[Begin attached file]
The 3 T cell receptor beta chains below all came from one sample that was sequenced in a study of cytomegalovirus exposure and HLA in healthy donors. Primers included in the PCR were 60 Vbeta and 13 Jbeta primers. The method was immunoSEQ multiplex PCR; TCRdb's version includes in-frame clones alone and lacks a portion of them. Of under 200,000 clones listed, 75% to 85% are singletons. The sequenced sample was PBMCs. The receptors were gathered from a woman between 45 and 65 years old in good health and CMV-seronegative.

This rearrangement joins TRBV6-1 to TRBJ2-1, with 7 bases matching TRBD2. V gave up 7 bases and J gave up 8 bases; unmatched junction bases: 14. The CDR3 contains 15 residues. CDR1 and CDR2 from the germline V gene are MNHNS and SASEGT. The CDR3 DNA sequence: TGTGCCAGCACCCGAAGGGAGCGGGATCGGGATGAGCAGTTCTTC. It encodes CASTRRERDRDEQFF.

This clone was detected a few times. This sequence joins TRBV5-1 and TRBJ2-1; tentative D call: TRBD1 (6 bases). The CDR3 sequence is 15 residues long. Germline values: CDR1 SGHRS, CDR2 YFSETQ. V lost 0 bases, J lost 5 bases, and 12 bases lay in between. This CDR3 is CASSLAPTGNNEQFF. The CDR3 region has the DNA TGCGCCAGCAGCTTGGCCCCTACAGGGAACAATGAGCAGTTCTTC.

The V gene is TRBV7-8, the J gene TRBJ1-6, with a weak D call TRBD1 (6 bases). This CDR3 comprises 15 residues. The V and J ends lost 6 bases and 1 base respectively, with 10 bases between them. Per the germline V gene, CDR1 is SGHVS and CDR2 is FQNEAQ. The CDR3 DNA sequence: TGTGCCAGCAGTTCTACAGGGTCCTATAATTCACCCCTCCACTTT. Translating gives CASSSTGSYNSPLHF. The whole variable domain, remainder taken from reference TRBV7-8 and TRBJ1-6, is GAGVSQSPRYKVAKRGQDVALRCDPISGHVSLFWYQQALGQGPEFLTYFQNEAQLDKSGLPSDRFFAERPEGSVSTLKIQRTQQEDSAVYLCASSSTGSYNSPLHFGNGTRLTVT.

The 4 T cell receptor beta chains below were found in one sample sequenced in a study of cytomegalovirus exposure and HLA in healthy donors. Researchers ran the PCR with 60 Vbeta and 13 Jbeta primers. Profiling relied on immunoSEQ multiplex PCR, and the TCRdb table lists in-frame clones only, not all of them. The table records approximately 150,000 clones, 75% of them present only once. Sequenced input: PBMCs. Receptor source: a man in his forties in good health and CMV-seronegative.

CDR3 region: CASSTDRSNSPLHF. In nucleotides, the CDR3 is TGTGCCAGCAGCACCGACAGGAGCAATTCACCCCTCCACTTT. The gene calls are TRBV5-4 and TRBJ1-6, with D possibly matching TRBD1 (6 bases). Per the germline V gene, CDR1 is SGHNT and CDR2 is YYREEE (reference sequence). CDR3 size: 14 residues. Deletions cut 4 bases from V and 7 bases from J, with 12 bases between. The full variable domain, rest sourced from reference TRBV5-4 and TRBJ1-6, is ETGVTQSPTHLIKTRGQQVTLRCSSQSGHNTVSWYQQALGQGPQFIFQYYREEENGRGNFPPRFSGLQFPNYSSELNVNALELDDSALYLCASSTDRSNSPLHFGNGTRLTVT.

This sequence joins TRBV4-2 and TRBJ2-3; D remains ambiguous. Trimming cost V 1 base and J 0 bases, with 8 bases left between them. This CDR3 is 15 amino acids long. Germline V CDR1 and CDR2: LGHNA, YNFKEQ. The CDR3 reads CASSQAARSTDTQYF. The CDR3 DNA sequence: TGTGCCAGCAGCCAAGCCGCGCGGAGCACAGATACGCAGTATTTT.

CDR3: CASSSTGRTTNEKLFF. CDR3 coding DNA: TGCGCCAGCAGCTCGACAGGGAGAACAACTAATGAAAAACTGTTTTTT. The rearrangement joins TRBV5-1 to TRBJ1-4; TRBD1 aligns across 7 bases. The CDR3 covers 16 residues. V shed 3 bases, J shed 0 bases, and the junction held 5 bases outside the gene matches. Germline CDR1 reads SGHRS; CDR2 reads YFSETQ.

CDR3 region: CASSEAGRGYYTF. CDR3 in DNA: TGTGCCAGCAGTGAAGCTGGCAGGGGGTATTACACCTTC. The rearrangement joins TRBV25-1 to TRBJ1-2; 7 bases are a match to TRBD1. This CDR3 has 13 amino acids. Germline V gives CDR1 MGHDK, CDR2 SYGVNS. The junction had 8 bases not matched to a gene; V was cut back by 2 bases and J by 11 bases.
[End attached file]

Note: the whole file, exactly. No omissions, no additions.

The 3 T cell receptor beta chains below all came from one sample that was sequenced in a study of cytomegalovirus exposure and HLA in healthy donors. Primers included in the PCR were 60 Vbeta and 13 Jbeta primers. The method was immunoSEQ multiplex PCR; TCRdb's version includes in-frame clones alone and lacks a portion of them. Of under 200,000 clones listed, 75% to 85% are singletons. The sequenced sample was PBMCs. The receptors were gathered from a woman between 45 and 65 years old in good health and CMV-seronegative.

This rearrangement joins TRBV6-1 to TRBJ2-1, with 7 bases matching TRBD2. V gave up 7 bases and J gave up 8 bases; unmatched junction bases: 14. The CDR3 contains 15 residues. CDR1 and CDR2 from the germline V gene are MNHNS and SASEGT. The CDR3 DNA sequence: TGTGCCAGCACCCGAAGGGAGCGGGATCGGGATGAGCAGTTCTTC. It encodes CASTRRERDRDEQFF.

This clone was detected a few times. This sequence joins TRBV5-1 and TRBJ2-1; tentative D call: TRBD1 (6 bases). The CDR3 sequence is 15 residues long. Germline values: CDR1 SGHRS, CDR2 YFSETQ. V lost 0 bases, J lost 5 bases, and 12 bases lay in between. This CDR3 is CASSLAPTGNNEQFF. The CDR3 region has the DNA TGCGCCAGCAGCTTGGCCCCTACAGGGAACAATGAGCAGTTCTTC.

The V gene is TRBV7-8, the J gene TRBJ1-6, with a weak D call TRBD1 (6 bases). This CDR3 comprises 15 residues. The V and J ends lost 6 bases and 1 base respectively, with 10 bases between them. Per the germline V gene, CDR1 is SGHVS and CDR2 is FQNEAQ. The CDR3 DNA sequence: TGTGCCAGCAGTTCTACAGGGTCCTATAATTCACCCCTCCACTTT. Translating gives CASSSTGSYNSPLHF. The whole variable domain, remainder taken from reference TRBV7-8 and TRBJ1-6, is GAGVSQSPRYKVAKRGQDVALRCDPISGHVSLFWYQQALGQGPEFLTYFQNEAQLDKSGLPSDRFFAERPEGSVSTLKIQRTQQEDSAVYLCASSSTGSYNSPLHFGNGTRLTVT.

The 4 T cell receptor beta chains below were found in one sample sequenced in a study of cytomegalovirus exposure and HLA in healthy donors. Researchers ran the PCR with 60 Vbeta and 13 Jbeta primers. Profiling relied on immunoSEQ multiplex PCR, and the TCRdb table lists in-frame clones only, not all of them. The table records approximately 150,000 clones, 75% of them present only once. Sequenced input: PBMCs. Receptor source: a man in his forties in good health and CMV-seronegative.

CDR3 region: CASSTDRSNSPLHF. In nucleotides, the CDR3 is TGTGCCAGCAGCACCGACAGGAGCAATTCACCCCTCCACTTT. The gene calls are TRBV5-4 and TRBJ1-6, with D possibly matching TRBD1 (6 bases). Per the germline V gene, CDR1 is SGHNT and CDR2 is YYREEE (reference sequence). CDR3 size: 14 residues. Deletions cut 4 bases from V and 7 bases from J, with 12 bases between. The full variable domain, rest sourced from reference TRBV5-4 and TRBJ1-6, is ETGVTQSPTHLIKTRGQQVTLRCSSQSGHNTVSWYQQALGQGPQFIFQYYREEENGRGNFPPRFSGLQFPNYSSELNVNALELDDSALYLCASSTDRSNSPLHFGNGTRLTVT.

This sequence joins TRBV4-2 and TRBJ2-3; D remains ambiguous. Trimming cost V 1 base and J 0 bases, with 8 bases left between them. This CDR3 is 15 amino acids long. Germline V CDR1 and CDR2: LGHNA, YNFKEQ. The CDR3 reads CASSQAARSTDTQYF. The CDR3 DNA sequence: TGTGCCAGCAGCCAAGCCGCGCGGAGCACAGATACGCAGTATTTT.

CDR3: CASSSTGRTTNEKLFF. CDR3 coding DNA: TGCGCCAGCAGCTCGACAGGGAGAACAACTAATGAAAAACTGTTTTTT. The rearrangement joins TRBV5-1 to TRBJ1-4; TRBD1 aligns across 7 bases. The CDR3 covers 16 residues. V shed 3 bases, J shed 0 bases, and the junction held 5 bases outside the gene matches. Germline CDR1 reads SGHRS; CDR2 reads YFSETQ.

CDR3 region: CASSEAGRGYYTF. CDR3 in DNA: TGTGCCAGCAGTGAAGCTGGCAGGGGGTATTACACCTTC. The rearrangement joins TRBV25-1 to TRBJ1-2; 7 bases are a match to TRBD1. This CDR3 has 13 amino acids. Germline V gives CDR1 MGHDK, CDR2 SYGVNS. The junction had 8 bases not matched to a gene; V was cut back by 2 bases and J by 11 bases.